Paper Mill Playhouse’s ‘The Honeymooners’ offers a lot to love



Michael McGrath and Leslie Kritzer co-star as Ralph and Alice Kramden in “The Honeymooners,” which will be at the Paper Mill Playhouse in Millburn through Oct. 29. 

It has become common, of course, for familiar movies and television shows to be made into musicals. But I don’t know if any actor has ever channeled the spirit of an iconic performer as perfectly as Michael McGrath does, playing Jackie Gleason’s Ralph Kramden in the new musical comedy version of “The Honeymooners.”

McGrath duplicates every nuance of the way Gleason spoke, the way he delivered a line, the way he moved around the stage. It’s amazing to watch. And it’s also just one of this production’s many strengths.

It’s hard to imagine this “Honeymooners,” which will be having its world premiere at the Paper Mill Playhouse through Oct. 29, not being a huge hit. The question of it going to Broadway would seem to be more about “when” than “if.”

This play has seasoned actors in all its key roles, a Tony-winning director in John Rando, and clever, catchy songs by Stephen Weiner (music) and Peter Mills (lyrics). The dancers move, with abandon, to Joshua Bergasse’s affectionately retro choreography.

Book writers Dusty Kay and Bill Nuss make the musical feel like a super-long episode of the hallowed TV series: They recycle its catchphrases and even some routines, like Ralph teaching his best friend Ed Norton (Michael Mastro) how to play golf. But they also give Ralph et al. some new things to do, and come up with a great surprise twist, near the end, that I never saw coming.

At the start of the play, bus driver Ralph is expecting a big promotion. He doesn’t get it, but instead of dwelling on it, focuses on winning a jingle contest for a cheese company. He writes the lyrics, and sewer worker Ed comes up with the melody.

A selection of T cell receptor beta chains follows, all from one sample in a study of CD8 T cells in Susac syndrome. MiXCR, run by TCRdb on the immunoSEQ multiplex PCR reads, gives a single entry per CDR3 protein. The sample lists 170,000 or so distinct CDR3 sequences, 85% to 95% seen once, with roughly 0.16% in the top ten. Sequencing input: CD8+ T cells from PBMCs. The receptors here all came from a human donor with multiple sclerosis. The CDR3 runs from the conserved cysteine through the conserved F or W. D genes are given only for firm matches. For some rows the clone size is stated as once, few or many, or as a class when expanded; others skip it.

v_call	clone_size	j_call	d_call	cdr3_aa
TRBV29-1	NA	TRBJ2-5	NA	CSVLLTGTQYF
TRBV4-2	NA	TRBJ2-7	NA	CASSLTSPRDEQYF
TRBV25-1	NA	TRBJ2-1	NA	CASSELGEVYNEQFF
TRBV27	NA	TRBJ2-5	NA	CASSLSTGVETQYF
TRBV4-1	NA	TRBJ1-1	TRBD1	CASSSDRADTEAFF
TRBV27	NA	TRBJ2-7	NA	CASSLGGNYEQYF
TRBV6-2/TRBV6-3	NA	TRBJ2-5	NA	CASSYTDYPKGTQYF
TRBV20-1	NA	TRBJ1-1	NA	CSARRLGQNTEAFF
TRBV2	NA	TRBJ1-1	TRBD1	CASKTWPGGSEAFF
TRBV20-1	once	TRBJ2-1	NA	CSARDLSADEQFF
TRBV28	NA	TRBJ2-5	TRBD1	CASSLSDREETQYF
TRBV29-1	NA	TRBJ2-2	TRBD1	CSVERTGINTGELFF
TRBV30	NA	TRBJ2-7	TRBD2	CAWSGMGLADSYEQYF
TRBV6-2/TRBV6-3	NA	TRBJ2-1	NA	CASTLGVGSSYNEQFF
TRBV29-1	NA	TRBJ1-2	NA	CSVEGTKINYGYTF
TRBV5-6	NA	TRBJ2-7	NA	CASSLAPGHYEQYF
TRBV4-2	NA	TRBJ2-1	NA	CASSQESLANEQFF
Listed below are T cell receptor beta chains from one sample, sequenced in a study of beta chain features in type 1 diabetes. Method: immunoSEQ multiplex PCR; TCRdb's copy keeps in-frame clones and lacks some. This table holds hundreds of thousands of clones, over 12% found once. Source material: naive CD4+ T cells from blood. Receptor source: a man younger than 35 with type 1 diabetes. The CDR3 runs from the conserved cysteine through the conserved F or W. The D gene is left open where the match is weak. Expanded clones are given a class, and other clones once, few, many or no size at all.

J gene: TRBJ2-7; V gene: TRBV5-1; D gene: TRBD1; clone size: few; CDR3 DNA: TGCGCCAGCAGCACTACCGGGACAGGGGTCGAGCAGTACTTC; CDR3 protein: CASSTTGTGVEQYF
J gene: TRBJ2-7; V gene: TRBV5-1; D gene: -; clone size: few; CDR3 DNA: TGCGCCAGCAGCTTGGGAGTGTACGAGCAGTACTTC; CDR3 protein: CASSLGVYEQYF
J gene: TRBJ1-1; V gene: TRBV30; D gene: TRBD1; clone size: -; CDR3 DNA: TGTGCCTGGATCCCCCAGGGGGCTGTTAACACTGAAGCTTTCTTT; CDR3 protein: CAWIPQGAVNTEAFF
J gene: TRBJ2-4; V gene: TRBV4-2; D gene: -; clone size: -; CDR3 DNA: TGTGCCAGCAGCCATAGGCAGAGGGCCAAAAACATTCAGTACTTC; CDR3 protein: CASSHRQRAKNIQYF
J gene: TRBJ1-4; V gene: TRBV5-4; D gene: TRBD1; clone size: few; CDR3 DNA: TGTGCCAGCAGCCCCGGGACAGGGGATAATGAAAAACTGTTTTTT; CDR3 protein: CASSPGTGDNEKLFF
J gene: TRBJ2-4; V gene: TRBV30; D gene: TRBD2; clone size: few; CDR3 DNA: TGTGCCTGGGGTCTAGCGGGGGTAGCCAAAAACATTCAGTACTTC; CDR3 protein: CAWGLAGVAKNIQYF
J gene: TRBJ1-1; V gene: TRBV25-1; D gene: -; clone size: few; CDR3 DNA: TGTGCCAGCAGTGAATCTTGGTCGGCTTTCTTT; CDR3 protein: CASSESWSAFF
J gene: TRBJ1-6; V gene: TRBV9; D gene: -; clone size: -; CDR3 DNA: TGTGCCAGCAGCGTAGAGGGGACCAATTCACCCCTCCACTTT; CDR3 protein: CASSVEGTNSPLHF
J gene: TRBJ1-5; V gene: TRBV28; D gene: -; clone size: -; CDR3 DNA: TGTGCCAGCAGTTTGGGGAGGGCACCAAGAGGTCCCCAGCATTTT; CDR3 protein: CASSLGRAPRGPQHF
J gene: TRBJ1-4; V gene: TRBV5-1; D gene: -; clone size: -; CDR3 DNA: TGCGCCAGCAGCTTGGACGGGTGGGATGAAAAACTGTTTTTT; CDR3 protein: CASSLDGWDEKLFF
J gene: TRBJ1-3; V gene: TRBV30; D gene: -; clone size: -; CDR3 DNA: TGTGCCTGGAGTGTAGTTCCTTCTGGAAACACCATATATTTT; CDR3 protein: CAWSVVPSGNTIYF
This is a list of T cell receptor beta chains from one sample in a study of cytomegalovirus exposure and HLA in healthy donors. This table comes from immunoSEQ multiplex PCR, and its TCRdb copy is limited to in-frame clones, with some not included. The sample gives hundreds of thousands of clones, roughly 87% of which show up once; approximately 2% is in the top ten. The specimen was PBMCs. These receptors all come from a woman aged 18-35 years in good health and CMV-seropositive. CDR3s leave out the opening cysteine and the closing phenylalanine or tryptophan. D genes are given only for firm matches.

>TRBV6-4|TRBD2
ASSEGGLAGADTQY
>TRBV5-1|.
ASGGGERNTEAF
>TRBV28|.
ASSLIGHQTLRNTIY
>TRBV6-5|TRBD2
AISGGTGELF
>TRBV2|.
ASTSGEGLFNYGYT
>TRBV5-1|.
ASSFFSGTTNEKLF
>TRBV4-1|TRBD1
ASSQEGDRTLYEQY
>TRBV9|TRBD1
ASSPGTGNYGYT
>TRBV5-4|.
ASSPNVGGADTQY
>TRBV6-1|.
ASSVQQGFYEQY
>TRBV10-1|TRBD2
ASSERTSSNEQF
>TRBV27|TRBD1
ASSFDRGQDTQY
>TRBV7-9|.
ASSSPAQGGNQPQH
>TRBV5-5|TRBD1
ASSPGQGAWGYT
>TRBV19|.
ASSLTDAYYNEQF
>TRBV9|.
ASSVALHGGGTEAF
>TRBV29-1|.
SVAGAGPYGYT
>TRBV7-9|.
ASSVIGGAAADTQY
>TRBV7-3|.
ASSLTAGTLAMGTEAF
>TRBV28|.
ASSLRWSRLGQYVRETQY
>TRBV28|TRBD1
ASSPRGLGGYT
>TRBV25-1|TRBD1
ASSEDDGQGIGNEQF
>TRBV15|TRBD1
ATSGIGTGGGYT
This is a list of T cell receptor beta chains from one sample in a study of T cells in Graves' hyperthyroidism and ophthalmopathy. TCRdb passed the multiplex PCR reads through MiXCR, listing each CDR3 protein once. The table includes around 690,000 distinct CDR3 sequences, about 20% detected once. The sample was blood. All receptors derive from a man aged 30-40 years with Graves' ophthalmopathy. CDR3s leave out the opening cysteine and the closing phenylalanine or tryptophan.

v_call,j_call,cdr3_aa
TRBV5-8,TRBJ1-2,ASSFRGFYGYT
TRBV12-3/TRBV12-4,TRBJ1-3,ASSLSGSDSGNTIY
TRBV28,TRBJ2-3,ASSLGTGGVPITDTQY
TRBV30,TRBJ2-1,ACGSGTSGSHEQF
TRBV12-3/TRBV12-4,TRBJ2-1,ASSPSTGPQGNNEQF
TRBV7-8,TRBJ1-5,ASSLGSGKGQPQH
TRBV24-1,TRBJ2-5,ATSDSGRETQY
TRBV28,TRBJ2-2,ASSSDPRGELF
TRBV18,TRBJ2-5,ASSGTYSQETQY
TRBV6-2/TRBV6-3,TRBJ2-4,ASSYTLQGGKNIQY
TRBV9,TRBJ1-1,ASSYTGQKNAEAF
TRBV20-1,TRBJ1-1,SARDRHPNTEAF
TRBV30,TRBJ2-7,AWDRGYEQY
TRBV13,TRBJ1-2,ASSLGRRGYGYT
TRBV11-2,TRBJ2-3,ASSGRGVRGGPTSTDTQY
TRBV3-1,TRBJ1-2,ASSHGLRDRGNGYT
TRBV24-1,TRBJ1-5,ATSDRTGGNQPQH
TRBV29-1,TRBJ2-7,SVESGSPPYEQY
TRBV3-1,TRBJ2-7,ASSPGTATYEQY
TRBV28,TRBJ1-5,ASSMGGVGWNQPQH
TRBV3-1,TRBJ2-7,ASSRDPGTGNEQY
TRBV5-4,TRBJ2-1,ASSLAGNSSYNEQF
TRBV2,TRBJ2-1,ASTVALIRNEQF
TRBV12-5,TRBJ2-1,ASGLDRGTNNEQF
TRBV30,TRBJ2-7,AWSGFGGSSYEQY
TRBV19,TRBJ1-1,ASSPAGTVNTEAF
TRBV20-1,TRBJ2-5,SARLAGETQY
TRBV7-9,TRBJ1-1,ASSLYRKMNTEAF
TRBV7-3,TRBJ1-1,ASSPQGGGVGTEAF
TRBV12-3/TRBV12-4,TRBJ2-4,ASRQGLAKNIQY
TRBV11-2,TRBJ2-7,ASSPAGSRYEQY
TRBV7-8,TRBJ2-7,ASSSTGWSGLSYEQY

Michael Mastro and Laura Bell Bundy play Ed and Trixie Norton in “The Honeymooner.”

They win, and Bryce Bennett (Lewis Cleale), a hapless executive who assumes they are professional songwriters, hires them, for lots of money, as full-time songwriters.

Everything works out great for a while, until it all falls apart. Bennett, realizing that Ralph has no talent (while Ed is a natural), tries to break up the team, and Ralph and Ed are pitted, briefly, against each other. Everything comes to a climax at the taping of a TV show on which the cheese company is launching a new national campaign.

Ralph’s wife Alice (Leslie Kritzer), a shrew with a heart of gold, is skeptical of Ralph every step of the way. When he rents a piano, she says: “I don’t need an eyesore to clutter the house. I already have one. It’s called a spouse.” But she’s supportive when she needs to be.

I was wondering how the show’s creators would deal with Ralph’s threats of violence to Alice: Those moments, in the TV show, during which Ralph would threaten to punch her “right in the kisser,” or say “Bang, zoom!” while waving a fist, or threaten to send her “to the moon.” They have McGrath’s Ralph act in the same way while Alice seems utterly unafraid (as she does in the TV show), but also have Ralph and Alice both say they know Ralph would never follow through on the threat.

I’m not sure this was the best way to go — maybe it would have been better to avoid the issue totally — but this is perhaps the only thing in this production I would consider changing.


Michael McGrath, as Ralph, with dancing, singing bus drivers in “The Honeymooners.”

While Alice’s nagging can be a bit of a drag — sometimes it seems like she’s only there to deflate Ralph’s larger-than-life dreams — she’s got plenty of sweet moments with him to balance that. She also has solo number near the end of the show and it’s a dazzler, expertly executed by Kritzer. During some of it, she scat sings, like a jazz vocalist; it’s the sound of liberation.

In the show’s main subplot, Ed’s wife Trixie (Laura Bell Bundy) is given an opportunity to relaunch her pre-marriage career as a burlesque dancer, and has to fend off an amorous boss, Francois (Kevin Worley). 

This is a bit of a minefield. The show is obviously intended as family entertainment, and even has enough Christmas references in it to make it appropriate for the holiday season. There are a few risqué jokes involved with this subplot. When Trixie remembers how Ed used to give her a single rose before every performance, for instance, Ed replies, “I had to. It was your costume!” But when we actually see one of the routines, Trixie, and her supporting dancers, end up with more clothes on at the end of it than they had in the beginning.

For decades, “The Honeymooners” has been revered as one of the best TV shows of all time. Its reruns are still among the most dependably entertaining things that TV offers.

How appropriate that it should also inspire one of the best musicals based on characters who originated on a screen.

“The Honeymooners” will be at the Paper Mill Playhouse in Millburn through Oct. 29; visit

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